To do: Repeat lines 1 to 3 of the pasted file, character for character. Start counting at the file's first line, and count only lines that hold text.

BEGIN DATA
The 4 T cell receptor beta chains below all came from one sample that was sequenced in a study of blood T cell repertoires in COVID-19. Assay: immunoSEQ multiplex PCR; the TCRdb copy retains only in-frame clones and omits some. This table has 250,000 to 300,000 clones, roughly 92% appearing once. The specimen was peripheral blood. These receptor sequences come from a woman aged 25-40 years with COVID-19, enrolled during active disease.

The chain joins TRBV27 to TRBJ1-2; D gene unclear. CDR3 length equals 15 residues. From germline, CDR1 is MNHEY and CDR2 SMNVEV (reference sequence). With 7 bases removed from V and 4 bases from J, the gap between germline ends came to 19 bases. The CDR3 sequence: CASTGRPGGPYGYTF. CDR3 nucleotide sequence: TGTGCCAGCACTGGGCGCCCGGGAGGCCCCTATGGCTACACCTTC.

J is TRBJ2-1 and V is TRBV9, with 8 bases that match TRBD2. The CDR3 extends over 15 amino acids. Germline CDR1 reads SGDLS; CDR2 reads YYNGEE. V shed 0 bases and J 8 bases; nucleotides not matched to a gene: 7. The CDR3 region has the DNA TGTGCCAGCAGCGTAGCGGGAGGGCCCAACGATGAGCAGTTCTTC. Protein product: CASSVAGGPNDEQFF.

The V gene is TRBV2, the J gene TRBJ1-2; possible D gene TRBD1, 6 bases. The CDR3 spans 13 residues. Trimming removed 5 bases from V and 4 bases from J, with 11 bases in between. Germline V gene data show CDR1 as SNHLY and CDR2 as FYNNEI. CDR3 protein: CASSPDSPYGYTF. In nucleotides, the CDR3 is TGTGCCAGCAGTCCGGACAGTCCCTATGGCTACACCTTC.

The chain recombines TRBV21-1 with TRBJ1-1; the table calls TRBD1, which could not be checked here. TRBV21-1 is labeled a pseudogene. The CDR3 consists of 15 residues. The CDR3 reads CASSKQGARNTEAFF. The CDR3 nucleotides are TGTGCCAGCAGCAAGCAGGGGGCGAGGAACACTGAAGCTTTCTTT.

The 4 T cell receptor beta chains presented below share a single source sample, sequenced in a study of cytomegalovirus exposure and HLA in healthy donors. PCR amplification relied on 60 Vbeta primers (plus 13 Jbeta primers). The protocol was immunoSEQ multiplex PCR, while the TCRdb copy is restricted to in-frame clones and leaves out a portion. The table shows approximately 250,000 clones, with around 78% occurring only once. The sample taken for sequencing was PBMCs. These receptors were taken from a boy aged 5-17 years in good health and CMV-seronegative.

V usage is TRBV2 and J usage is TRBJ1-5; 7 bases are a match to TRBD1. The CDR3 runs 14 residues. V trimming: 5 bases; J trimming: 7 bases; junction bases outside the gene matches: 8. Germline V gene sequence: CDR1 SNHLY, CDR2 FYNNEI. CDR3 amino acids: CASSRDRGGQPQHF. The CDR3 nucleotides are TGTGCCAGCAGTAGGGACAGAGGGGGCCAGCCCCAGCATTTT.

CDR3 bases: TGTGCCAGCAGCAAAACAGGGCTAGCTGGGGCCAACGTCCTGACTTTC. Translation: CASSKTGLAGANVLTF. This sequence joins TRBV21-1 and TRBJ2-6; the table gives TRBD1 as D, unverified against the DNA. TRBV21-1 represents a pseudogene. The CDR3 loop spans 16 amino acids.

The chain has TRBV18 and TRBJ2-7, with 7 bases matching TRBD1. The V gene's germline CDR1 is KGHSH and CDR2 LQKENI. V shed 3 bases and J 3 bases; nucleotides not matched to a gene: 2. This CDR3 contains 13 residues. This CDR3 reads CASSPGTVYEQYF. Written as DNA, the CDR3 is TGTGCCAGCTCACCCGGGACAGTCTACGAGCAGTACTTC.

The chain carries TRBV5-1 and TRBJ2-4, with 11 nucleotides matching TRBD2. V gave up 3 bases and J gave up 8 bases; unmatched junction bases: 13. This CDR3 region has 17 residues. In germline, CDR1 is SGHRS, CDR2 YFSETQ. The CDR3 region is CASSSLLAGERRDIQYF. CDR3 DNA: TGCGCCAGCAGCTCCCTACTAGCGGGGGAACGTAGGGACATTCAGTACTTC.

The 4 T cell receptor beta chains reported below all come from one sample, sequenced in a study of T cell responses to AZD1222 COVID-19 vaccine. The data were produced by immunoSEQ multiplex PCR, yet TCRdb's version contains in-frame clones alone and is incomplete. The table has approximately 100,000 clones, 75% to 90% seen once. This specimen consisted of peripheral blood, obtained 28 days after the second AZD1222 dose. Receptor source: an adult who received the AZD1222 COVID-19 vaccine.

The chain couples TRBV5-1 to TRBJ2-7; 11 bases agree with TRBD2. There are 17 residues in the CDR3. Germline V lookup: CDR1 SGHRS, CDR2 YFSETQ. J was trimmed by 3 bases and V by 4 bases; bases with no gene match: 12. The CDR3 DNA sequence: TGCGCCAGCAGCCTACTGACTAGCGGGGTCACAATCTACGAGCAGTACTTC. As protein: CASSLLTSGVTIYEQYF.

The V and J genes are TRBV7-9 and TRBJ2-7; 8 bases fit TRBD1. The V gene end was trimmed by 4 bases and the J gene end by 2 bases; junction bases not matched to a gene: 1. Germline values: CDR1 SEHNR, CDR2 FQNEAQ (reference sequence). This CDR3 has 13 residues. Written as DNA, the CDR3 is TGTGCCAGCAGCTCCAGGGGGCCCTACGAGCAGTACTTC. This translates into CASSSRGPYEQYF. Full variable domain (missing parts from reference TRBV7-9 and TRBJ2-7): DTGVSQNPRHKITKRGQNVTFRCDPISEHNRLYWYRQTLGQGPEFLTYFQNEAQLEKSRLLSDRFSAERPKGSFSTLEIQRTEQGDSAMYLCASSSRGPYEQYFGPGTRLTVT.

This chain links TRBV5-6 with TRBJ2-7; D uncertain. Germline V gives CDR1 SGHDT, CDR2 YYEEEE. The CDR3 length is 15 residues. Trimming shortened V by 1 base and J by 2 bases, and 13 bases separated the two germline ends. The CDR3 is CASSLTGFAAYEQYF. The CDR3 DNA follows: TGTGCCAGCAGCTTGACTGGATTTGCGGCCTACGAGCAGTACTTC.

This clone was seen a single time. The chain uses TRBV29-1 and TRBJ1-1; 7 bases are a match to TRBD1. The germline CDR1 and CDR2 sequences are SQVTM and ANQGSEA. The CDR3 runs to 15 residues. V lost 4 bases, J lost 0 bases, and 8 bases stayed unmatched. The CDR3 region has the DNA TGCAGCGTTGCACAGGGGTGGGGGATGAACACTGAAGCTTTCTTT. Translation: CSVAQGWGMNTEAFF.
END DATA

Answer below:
The 4 T cell receptor beta chains below all came from one sample that was sequenced in a study of blood T cell repertoires in COVID-19. Assay: immunoSEQ multiplex PCR; the TCRdb copy retains only in-frame clones and omits some. This table has 250,000 to 300,000 clones, roughly 92% appearing once. The specimen was peripheral blood. These receptor sequences come from a woman aged 25-40 years with COVID-19, enrolled during active disease.

The chain joins TRBV27 to TRBJ1-2; D gene unclear. CDR3 length equals 15 residues. From germline, CDR1 is MNHEY and CDR2 SMNVEV (reference sequence). With 7 bases removed from V and 4 bases from J, the gap between germline ends came to 19 bases. The CDR3 sequence: CASTGRPGGPYGYTF. CDR3 nucleotide sequence: TGTGCCAGCACTGGGCGCCCGGGAGGCCCCTATGGCTACACCTTC.

J is TRBJ2-1 and V is TRBV9, with 8 bases that match TRBD2. The CDR3 extends over 15 amino acids. Germline CDR1 reads SGDLS; CDR2 reads YYNGEE. V shed 0 bases and J 8 bases; nucleotides not matched to a gene: 7. The CDR3 region has the DNA TGTGCCAGCAGCGTAGCGGGAGGGCCCAACGATGAGCAGTTCTTC. Protein product: CASSVAGGPNDEQFF.